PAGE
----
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Del Martin and Phyllis Lyon

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Del Martin (born May 5, 1921) and Phyllis Lyon (born 10 November 1924) are an American lesbian couple known as feminist and gay-rights activists. They were married on June 16, 2008 in the first same-sex wedding to take place in San Francisco after the California Supreme Court's decision in In re Marriage Cases legalized same-sex marriage in California.[1]

Del MartinEdit

Del Martin was born Dorothy Taliaferro on May 5, 1921, in San Francisco. She was salutatorian of her class, the first to graduate from George Washington High School. She was educated at the University of California, Berkeley and at San Francisco State College, where she studied journalism, and she has a D.A. from the Institute for Advanced Study of Human Sexuality. She was married for four years to James Martin, whose name she retained after their divorce. [2][3] She has one daughter, Kendra Mon. [4]

Phyllis LyonEdit

Phyllis Lyon was born November 10, 1924 in Tulsa, Oklahoma.[5] She holds a degree in journalism from the University of California, Berkeley, earned in 1946. During the 1940s, she worked as a reporter for the Chico Enterprise-Record, and during the 1950s, she worked as part of the editorial staff of two Seattle magazines.[3]


Martin and Lyon met in Seattle in 1950 when they began working for the same magazine. They became lovers in 1952 and entered into a formal partnership in 1953 when they moved to San Francisco together although unable to legally marry.[2][5][3] Many years later, Lyon and Martin recalled how they learned to live together in 1953. "We really only had problems our first year together. Del would leave her shoes in the middle of the room, and I'd throw them out the window," said Lyon, to which Martin responded, "You'd have an argument with me and try to storm out the door. I had to teach you to fight back."[6]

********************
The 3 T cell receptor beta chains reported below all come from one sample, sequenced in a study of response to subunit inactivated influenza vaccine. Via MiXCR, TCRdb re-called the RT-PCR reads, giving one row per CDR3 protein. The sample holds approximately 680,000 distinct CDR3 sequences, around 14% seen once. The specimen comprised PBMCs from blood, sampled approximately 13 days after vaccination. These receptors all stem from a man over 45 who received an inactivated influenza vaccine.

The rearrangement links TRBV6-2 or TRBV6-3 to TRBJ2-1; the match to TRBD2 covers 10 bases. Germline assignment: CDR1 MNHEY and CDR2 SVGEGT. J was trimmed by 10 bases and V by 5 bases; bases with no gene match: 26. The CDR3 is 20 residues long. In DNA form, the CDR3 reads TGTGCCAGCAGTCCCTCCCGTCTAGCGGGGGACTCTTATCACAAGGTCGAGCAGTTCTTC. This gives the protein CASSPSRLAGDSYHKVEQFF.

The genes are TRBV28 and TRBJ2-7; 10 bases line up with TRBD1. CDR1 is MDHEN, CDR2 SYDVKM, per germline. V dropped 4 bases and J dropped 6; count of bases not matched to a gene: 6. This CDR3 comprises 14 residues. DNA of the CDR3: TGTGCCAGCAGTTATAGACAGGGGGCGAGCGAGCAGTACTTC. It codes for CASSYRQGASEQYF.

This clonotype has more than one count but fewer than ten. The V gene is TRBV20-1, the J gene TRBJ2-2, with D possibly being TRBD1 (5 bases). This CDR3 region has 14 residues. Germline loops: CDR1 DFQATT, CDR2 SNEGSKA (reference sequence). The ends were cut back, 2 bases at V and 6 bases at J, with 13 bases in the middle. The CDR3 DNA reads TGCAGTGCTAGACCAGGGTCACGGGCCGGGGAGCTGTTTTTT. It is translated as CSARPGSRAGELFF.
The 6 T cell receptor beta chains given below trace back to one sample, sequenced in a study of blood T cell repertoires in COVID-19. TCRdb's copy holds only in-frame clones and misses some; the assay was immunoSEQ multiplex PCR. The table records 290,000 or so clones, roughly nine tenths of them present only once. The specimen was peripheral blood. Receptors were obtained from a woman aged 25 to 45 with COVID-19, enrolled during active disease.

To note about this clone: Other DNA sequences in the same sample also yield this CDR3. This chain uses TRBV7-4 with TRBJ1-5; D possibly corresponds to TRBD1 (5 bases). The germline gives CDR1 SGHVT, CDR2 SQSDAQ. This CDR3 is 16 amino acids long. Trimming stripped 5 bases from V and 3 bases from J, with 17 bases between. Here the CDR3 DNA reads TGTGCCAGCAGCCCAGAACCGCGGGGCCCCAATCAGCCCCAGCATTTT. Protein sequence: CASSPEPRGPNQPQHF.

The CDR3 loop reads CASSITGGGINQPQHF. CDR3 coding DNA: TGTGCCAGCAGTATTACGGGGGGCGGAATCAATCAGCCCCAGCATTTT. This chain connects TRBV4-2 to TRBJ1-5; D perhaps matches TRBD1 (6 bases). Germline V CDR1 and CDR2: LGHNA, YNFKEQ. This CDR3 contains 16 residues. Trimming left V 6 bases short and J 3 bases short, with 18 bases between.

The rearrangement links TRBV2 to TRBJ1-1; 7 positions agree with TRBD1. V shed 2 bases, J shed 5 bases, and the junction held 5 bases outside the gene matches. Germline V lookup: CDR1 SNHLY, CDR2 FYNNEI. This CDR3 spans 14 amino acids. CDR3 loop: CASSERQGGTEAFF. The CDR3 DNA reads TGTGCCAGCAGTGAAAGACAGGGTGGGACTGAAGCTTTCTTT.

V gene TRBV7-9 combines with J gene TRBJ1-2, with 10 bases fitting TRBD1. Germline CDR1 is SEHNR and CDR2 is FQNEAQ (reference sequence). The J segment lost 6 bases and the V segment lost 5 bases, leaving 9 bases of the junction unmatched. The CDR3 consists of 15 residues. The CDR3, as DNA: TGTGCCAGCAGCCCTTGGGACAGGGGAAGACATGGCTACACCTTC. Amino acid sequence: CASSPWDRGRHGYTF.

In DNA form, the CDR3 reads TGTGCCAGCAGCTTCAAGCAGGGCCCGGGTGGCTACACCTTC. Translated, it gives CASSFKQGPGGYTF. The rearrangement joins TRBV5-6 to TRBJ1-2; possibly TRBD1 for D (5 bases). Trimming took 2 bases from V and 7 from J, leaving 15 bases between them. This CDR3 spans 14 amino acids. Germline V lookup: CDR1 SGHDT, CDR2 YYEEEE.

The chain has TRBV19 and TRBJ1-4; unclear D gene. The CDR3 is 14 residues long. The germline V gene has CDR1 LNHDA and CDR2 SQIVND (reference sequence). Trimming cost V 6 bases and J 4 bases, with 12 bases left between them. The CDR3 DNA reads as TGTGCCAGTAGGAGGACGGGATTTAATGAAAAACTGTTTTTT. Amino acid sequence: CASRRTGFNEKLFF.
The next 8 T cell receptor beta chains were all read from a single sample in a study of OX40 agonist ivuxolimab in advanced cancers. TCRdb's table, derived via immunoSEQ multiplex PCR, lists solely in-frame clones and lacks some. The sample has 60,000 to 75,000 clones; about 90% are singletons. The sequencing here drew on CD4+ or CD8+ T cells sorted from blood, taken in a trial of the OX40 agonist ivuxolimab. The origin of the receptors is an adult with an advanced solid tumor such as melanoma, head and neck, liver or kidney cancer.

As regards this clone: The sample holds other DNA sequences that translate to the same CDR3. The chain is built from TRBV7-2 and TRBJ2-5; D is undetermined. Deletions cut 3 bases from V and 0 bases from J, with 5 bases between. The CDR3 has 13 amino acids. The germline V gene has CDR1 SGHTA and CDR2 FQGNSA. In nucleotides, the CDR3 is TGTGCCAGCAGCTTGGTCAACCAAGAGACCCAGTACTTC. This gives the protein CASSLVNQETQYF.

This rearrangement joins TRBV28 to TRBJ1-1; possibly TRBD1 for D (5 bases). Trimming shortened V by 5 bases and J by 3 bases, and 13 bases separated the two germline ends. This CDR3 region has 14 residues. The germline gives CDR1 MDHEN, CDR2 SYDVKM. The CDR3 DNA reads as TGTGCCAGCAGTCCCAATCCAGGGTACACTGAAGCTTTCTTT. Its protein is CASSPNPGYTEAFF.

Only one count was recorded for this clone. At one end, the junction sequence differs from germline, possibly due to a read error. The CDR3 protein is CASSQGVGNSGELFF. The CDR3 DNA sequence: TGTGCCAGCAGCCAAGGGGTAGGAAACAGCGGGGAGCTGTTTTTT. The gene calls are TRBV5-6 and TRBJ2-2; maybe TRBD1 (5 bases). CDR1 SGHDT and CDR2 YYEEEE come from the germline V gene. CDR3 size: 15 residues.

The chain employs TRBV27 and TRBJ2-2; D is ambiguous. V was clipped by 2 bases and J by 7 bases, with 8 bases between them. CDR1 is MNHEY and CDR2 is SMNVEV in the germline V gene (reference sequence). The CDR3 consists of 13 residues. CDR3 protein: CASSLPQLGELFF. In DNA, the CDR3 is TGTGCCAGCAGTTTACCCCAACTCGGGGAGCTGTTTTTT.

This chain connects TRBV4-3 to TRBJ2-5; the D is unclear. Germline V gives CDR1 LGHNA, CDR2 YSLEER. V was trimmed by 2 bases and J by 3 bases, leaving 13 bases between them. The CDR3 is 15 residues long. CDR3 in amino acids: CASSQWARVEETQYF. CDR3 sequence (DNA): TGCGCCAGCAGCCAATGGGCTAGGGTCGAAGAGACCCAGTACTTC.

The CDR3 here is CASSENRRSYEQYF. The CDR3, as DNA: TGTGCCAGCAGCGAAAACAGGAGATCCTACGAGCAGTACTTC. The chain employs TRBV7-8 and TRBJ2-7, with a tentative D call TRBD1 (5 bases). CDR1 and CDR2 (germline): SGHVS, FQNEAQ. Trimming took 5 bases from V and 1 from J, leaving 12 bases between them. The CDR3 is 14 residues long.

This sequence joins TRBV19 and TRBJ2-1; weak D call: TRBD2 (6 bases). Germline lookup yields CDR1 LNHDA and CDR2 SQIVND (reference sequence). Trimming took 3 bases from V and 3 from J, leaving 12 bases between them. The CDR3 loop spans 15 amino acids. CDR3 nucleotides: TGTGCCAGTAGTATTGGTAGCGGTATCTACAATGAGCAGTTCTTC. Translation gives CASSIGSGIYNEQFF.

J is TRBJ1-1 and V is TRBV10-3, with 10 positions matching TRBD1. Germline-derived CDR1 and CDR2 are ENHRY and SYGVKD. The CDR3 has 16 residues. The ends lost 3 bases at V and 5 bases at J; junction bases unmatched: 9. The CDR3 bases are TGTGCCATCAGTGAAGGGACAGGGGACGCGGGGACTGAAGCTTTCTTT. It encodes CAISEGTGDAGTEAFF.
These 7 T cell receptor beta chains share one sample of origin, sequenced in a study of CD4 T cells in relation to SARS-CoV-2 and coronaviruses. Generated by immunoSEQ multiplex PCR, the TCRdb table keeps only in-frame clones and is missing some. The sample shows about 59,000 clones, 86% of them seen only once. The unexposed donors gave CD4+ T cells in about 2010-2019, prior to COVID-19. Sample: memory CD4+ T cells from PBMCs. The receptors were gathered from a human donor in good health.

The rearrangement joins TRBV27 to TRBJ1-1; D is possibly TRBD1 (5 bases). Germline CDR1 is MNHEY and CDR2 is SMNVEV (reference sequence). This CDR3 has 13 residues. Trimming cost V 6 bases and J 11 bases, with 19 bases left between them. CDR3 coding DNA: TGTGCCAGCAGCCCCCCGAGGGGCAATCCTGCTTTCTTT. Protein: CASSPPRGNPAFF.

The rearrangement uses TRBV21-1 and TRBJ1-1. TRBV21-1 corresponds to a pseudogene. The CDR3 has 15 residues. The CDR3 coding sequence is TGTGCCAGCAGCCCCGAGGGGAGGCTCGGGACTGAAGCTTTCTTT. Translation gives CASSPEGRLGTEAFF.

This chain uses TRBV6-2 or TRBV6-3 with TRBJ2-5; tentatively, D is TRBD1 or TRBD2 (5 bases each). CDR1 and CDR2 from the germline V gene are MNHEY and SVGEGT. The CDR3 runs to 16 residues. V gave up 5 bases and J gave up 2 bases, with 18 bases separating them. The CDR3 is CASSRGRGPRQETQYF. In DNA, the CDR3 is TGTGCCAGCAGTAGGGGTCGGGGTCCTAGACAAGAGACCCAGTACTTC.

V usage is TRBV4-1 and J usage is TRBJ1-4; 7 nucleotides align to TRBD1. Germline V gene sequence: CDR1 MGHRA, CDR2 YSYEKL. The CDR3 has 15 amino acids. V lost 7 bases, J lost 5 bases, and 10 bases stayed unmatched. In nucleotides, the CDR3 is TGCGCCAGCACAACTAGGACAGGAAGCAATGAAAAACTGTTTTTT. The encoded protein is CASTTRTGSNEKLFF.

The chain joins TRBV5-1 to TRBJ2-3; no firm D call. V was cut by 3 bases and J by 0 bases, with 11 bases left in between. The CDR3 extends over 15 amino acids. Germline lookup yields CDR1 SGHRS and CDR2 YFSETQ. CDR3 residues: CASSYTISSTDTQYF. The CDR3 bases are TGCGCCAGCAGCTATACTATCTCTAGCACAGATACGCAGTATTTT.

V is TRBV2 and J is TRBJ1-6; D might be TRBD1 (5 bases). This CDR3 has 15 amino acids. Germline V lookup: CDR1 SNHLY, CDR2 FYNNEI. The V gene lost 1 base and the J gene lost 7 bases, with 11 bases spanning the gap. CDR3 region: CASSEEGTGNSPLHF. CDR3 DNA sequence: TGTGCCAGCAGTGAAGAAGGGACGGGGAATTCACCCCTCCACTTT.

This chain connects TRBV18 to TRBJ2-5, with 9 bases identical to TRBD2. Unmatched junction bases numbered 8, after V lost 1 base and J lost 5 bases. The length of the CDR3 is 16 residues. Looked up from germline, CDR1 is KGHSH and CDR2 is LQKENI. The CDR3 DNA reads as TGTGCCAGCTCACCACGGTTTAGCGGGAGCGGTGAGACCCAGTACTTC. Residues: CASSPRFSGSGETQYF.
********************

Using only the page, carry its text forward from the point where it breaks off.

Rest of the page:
On February 12, 2004, Martin and Lyon were issued a marriage license by the City and County of San Francisco after mayor Gavin Newsom ordered that marriage licenses be given to same-sex couples who requested them.[7] Photo here.

The license, along with those of several thousand other same-sex couples were voided by the California supreme court on August 12, 2004.

Del is 83 years old and I am 79. After being together for more than 50 years, it is a terrible blow to have the rights and protections of marriage taken away from us. At our age, we do not have the luxury of time.

–Phyllis Lyon

However, they were married again on June 16, 2008, after the California Supreme Court ruled same-sex marriage legal. Once again they were the first couple married in San Francisco, in fact the only couple married that day by the mayor.[8] Photo here.


Daughters of BilitisEdit

Main article: Daughters of Bilitis

In 1955, Martin and Lyon and six other lesbian women formed the Daughters of Bilitis, the first major lesbian organization in the United States. Lyon was the first editor of DOB's newsletter, The Ladder (Magazine), beginning in 1956. Martin took over editorship of the newsletter from 1960 to 1962, and was then replaced by other editors until the newsletter ended its connection with the Daughters of Bilitis in 1970. [2][3]

Within five years of its origin, the Daughters of Bilitis had chapters around the country, including Chicago, New York, New Orleans, San Diego, Los Angeles, Detroit, Denver, Cleveland and Philadelphia. There were 500 subscribers to "The Ladder," but far more readers, as copies were circulated among women who were reluctant to put their names to a subscription list. [7]

For their pioneering work on The Ladder, Martin and Lyon were among the first inductees into the LGBT Journalists Hall of Fame, which was established in 2005 by the National Lesbian & Gay Journalists Association.

Lyon and Martin remained leaders of the DOB until the late 1960s, when they were replaced by women who were perceived as more radical and who had different goals for the organization. The Daughters of Bilitis disbanded not long after Martin and Lyon's leadership ended.[7]